Yours with the deepest respect etc, signed George. PS Woof woof!"
Well, what do you think?
E: It's very *moving* sir. Would you mind if I change just one tiny
aspect of it?
PR: Which one?
E: The words.
PR: Oh yes, I'll, I'll, I'll leave the details to you Blackadder. Just
make sure she knows I'm all man... with a bit of animal thrown in.
E: Certainly sir. (Scores out the Prince's letter)
The Home of Amy Hardwood
E: From his Royal Highness the Prince of Wales to Miss Amy Hardwood:-
"The upturned tilt of you tiny wee nosy, smells as sweet as a great
big posy." Fanciful stuff of course madam, but, but from the heart.
A: He says my nosy is tiny ?
E: And wee, madam.
A: Well he must be an awful clever clogs, because you see, my nosy is
tiny, and so wee, that I sometimes think the pixies gave it to me!
E: He continues. "Oh Lady Amy, queen of all your sex." I apologise for
the word, madam, but Prince George is a man of passion.
A: Oh, don't worry, I can get pretty cross myself sometimes. Tell me
Mr. Blackadder, I've heard a teensy rumour that the Prince has the
manners of a boy cow's dingle dangle. What do you have to say to that?
E: Oh, that is a lie madam. Prince George is shy and just pretends to
be bluff and crass and unbelievably thick and gittish, whilst deep
down he is a soft little marshmallowy, pigletty type of creature.
A: Oh I'm so glad, because you see, I'm a delicate tiny thing myself,
weak and silly and like a little fluffy rabbit. So I could never marry
a horrible heffalump, or I might get squished. Tell me, when can I
meet the lovely Prince?
E: (surprised) You want to meet him?
A: Well if we're going to get married I think I probably ought to. I
know! Tell him to come and serenade me tonight. I'll be on my balcony
in my jim-jams.
E: Certainly madam.
(Mr Hardwood enters.)
H: Ay up! Who's this big girl's blouse then ?
A: Father, this is Mr. Blackadder, he's come a-wooing from the Prince.
E: You have a beautiful and charming daughter, sir.
H: Indeed I do. I love her more than any pig, and that's saying summat!
E: It certainly is.
H: And let me tell you, I'd no more place her in the hands of an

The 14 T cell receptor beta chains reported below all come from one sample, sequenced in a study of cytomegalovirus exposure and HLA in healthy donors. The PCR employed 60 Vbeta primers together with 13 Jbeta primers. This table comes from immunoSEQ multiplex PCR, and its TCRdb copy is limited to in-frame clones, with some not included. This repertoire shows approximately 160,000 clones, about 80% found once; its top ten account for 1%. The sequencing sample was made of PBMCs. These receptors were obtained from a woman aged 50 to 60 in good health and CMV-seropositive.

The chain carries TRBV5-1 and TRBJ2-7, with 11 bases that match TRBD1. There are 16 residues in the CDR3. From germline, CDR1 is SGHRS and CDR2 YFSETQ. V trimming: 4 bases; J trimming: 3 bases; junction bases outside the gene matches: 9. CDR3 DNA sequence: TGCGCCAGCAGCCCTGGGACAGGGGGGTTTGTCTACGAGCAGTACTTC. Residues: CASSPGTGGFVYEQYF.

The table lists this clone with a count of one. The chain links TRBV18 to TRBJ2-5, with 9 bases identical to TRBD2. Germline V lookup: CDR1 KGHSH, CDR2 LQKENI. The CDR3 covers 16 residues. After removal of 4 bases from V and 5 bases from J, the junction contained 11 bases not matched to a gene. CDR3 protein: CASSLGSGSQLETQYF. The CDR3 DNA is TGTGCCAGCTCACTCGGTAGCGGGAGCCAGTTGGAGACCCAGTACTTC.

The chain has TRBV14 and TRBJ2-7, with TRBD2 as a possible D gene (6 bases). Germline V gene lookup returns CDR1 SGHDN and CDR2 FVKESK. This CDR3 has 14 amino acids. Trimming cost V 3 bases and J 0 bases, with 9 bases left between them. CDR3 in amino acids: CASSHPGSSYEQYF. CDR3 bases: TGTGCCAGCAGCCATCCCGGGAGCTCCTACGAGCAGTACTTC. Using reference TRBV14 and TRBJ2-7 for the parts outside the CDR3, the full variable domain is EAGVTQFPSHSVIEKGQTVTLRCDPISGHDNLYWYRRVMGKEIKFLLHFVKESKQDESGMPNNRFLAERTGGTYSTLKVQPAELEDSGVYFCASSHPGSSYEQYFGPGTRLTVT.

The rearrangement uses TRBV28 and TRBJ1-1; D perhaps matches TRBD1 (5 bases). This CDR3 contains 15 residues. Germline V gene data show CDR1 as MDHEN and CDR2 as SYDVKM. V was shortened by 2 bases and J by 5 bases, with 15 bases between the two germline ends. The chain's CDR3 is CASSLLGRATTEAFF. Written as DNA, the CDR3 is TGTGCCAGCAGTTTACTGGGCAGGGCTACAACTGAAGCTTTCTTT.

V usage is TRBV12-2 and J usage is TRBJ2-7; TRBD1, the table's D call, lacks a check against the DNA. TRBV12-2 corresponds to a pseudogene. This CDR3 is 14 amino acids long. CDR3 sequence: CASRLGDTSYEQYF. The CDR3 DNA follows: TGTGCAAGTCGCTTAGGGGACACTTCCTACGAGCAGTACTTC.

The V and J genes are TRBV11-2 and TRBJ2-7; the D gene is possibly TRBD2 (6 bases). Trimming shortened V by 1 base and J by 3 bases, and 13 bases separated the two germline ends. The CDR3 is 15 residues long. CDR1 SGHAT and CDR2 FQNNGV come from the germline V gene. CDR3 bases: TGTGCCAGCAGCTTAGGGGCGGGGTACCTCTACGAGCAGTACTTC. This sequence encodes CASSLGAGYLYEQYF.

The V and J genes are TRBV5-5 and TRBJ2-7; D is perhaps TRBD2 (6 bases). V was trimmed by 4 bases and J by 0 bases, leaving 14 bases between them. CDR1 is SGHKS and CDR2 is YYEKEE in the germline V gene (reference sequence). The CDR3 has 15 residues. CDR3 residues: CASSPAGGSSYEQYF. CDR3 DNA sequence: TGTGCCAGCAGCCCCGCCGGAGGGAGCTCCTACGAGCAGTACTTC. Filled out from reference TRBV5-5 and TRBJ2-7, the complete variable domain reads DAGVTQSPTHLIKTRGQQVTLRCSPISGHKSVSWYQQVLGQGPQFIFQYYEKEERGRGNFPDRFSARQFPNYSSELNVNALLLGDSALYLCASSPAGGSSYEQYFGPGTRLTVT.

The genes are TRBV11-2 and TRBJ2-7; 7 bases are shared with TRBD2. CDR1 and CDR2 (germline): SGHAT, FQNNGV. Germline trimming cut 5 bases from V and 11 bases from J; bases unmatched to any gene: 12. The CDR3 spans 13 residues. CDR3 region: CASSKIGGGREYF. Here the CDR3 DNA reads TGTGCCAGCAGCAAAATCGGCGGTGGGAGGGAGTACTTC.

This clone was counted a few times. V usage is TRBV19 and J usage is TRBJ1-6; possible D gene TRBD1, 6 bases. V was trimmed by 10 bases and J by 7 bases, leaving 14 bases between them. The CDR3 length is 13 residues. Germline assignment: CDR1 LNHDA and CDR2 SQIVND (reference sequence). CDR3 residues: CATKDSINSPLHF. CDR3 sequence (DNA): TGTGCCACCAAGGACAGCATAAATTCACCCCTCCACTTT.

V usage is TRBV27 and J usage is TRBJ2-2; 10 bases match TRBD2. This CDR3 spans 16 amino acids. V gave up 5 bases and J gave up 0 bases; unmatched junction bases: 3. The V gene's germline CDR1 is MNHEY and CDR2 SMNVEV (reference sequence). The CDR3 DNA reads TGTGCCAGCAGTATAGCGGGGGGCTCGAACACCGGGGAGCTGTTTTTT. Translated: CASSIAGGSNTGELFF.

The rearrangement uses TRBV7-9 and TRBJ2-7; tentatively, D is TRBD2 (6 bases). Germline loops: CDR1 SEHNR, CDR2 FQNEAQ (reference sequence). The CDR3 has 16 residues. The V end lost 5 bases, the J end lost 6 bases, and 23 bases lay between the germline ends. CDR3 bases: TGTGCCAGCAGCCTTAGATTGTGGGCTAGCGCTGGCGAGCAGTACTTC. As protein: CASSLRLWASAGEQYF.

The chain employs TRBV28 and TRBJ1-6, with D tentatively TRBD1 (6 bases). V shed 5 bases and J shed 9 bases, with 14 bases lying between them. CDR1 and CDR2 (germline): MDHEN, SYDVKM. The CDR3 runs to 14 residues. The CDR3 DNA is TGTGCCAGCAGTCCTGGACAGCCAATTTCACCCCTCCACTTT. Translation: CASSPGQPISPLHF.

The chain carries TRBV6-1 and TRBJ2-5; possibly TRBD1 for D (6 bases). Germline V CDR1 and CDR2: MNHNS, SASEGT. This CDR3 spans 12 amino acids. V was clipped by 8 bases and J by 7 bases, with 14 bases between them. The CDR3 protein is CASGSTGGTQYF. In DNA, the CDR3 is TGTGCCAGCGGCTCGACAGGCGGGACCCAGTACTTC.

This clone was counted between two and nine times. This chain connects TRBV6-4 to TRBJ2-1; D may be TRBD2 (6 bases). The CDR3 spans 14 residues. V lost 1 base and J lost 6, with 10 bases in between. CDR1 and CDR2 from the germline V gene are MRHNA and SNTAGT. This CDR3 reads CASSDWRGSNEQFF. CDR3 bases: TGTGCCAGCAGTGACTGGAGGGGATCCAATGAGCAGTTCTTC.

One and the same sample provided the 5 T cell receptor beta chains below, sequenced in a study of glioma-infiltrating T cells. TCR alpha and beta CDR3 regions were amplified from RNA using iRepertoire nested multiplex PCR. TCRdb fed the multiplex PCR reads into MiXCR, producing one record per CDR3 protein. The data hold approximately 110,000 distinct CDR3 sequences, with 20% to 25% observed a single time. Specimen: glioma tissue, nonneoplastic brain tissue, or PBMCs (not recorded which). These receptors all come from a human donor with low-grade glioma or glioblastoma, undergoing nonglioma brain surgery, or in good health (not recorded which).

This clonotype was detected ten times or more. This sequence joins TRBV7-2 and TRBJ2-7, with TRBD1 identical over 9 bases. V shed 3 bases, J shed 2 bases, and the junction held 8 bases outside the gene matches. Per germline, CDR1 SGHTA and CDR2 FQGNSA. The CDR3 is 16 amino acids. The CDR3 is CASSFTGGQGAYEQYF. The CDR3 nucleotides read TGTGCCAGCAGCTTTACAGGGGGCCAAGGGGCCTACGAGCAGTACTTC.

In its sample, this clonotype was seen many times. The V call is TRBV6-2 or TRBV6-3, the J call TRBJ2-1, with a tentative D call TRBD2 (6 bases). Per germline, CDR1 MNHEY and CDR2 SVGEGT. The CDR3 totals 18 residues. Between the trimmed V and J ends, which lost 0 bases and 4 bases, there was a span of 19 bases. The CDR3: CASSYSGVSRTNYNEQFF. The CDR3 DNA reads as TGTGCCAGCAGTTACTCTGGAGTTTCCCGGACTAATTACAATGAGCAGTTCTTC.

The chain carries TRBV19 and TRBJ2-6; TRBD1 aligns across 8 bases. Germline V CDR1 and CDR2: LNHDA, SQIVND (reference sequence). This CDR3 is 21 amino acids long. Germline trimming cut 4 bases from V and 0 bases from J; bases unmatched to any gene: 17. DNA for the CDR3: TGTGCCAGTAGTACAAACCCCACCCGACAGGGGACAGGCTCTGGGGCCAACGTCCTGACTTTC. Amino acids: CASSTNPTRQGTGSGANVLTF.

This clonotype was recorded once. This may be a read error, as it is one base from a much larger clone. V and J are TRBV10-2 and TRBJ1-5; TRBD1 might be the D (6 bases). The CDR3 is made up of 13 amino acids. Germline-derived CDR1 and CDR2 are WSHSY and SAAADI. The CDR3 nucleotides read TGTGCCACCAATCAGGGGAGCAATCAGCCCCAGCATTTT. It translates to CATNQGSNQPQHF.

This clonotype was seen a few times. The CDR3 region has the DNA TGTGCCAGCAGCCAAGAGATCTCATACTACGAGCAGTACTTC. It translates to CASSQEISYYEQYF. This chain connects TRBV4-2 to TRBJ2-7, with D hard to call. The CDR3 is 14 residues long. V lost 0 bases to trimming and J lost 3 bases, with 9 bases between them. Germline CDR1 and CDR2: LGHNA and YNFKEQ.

unworthy man than I'd place my John Thomas in the hands of a lunatic
with a pair of scissors.
E: An attitude that does you credit sir.
H: I'd rather take off all my clothes and paint my bottom blue than
give her to a man who didn't love her!
E: What self-respecting father could do more ?
H: On the other hand, if he's a prince, he can have her for ten bob and
a pickled egg.
E: I can see where your daughter gets her ready wit, sir.
H: I thank you.
E: Although where she gets her good looks and charm is perhaps more of
H: No one ever made money out of good looks and charm.
E: You obviously haven't met Lady Hamilton, sir. (bows slightly and
(Baldrick is forcing stuffing into his goose.)
E: I tell you Baldrick, I'm not looking forward to this evening. Trying
to serenade a light fluffy bunny of a girl in the company of an
arrogant half German yob with a mad dad.
B: Well, he is the Prince of Wales.
E: Have you ever been to Wales, Baldrick?
B: No, but I've often thought I'd like to.
E: Well don't, it's a ghastly place. Huge gangs of tough sinewy men
roam the valleys terrifying people with their close harmony singing.
You need half a pint of phlegm in your throat just to pronounce the
placenames. Never ask for directions in Wales Baldrick, you'll be
washing spit out of your hair for a fortnight.
B: So, eh, being Prince of it isn't considered a plus? (hammers a large
orange into the goose)
E: I fear not, no. But the crucial thing is that they must never be
left alone together before the marriage.
B: But isn't that a bit unfair on her?
E: Well it's not exactly fair on him either. The girl is wetter than a
haddock's bathing costume. But you know Baldrick, the world isn't
fair. If it was, things like this wouldn't happen would they? (hits
Baldrick around the back of the head)
Under Amy's Balcony
(The Prince and Blackadder are hiding behind some bushes. They speak in
PR: All right, so what's the plan? Shin up the drain and ask her if